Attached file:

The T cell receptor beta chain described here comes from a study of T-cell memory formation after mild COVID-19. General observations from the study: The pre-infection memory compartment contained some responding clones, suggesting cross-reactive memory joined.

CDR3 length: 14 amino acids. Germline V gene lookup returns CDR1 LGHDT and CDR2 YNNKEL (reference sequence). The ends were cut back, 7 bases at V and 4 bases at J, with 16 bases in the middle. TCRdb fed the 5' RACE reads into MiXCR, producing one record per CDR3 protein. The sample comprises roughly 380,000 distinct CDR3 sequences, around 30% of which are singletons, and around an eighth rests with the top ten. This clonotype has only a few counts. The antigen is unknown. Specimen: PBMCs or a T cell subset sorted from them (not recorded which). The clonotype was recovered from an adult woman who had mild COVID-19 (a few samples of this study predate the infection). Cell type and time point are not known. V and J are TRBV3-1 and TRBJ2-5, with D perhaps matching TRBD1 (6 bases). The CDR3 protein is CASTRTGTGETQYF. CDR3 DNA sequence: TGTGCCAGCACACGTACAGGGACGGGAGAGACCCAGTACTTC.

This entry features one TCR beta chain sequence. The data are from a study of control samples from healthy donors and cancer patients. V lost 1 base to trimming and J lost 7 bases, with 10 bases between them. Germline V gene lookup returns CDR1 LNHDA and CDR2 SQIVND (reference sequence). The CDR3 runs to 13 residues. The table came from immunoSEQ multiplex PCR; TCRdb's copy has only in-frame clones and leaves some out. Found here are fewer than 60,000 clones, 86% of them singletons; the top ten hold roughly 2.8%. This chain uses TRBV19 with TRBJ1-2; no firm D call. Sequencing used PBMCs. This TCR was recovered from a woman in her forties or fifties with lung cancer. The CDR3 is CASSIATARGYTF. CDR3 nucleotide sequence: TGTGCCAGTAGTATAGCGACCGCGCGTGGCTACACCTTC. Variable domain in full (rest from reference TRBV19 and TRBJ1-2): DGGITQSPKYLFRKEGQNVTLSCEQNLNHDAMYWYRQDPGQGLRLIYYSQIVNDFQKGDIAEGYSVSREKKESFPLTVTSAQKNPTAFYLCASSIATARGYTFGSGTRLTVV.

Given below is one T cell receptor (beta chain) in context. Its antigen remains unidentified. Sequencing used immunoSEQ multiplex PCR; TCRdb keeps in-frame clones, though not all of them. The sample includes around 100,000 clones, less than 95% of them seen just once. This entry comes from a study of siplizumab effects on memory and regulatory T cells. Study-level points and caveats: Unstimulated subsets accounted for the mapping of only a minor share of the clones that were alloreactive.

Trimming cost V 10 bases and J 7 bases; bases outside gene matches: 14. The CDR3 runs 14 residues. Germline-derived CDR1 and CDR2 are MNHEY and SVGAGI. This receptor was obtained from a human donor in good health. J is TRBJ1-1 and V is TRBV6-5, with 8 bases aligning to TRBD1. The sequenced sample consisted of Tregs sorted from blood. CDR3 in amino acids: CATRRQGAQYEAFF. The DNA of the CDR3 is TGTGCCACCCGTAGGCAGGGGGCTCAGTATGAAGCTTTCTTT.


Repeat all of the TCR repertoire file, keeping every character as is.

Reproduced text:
The T cell receptor beta chain described here comes from a study of T-cell memory formation after mild COVID-19. General observations from the study: The pre-infection memory compartment contained some responding clones, suggesting cross-reactive memory joined.

CDR3 length: 14 amino acids. Germline V gene lookup returns CDR1 LGHDT and CDR2 YNNKEL (reference sequence). The ends were cut back, 7 bases at V and 4 bases at J, with 16 bases in the middle. TCRdb fed the 5' RACE reads into MiXCR, producing one record per CDR3 protein. The sample comprises roughly 380,000 distinct CDR3 sequences, around 30% of which are singletons, and around an eighth rests with the top ten. This clonotype has only a few counts. The antigen is unknown. Specimen: PBMCs or a T cell subset sorted from them (not recorded which). The clonotype was recovered from an adult woman who had mild COVID-19 (a few samples of this study predate the infection). Cell type and time point are not known. V and J are TRBV3-1 and TRBJ2-5, with D perhaps matching TRBD1 (6 bases). The CDR3 protein is CASTRTGTGETQYF. CDR3 DNA sequence: TGTGCCAGCACACGTACAGGGACGGGAGAGACCCAGTACTTC.

This entry features one TCR beta chain sequence. The data are from a study of control samples from healthy donors and cancer patients. V lost 1 base to trimming and J lost 7 bases, with 10 bases between them. Germline V gene lookup returns CDR1 LNHDA and CDR2 SQIVND (reference sequence). The CDR3 runs to 13 residues. The table came from immunoSEQ multiplex PCR; TCRdb's copy has only in-frame clones and leaves some out. Found here are fewer than 60,000 clones, 86% of them singletons; the top ten hold roughly 2.8%. This chain uses TRBV19 with TRBJ1-2; no firm D call. Sequencing used PBMCs. This TCR was recovered from a woman in her forties or fifties with lung cancer. The CDR3 is CASSIATARGYTF. CDR3 nucleotide sequence: TGTGCCAGTAGTATAGCGACCGCGCGTGGCTACACCTTC. Variable domain in full (rest from reference TRBV19 and TRBJ1-2): DGGITQSPKYLFRKEGQNVTLSCEQNLNHDAMYWYRQDPGQGLRLIYYSQIVNDFQKGDIAEGYSVSREKKESFPLTVTSAQKNPTAFYLCASSIATARGYTFGSGTRLTVV.

Given below is one T cell receptor (beta chain) in context. Its antigen remains unidentified. Sequencing used immunoSEQ multiplex PCR; TCRdb keeps in-frame clones, though not all of them. The sample includes around 100,000 clones, less than 95% of them seen just once. This entry comes from a study of siplizumab effects on memory and regulatory T cells. Study-level points and caveats: Unstimulated subsets accounted for the mapping of only a minor share of the clones that were alloreactive.

Trimming cost V 10 bases and J 7 bases; bases outside gene matches: 14. The CDR3 runs 14 residues. Germline-derived CDR1 and CDR2 are MNHEY and SVGAGI. This receptor was obtained from a human donor in good health. J is TRBJ1-1 and V is TRBV6-5, with 8 bases aligning to TRBD1. The sequenced sample consisted of Tregs sorted from blood. CDR3 in amino acids: CATRRQGAQYEAFF. The DNA of the CDR3 is TGTGCCACCCGTAGGCAGGGGGCTCAGTATGAAGCTTTCTTT.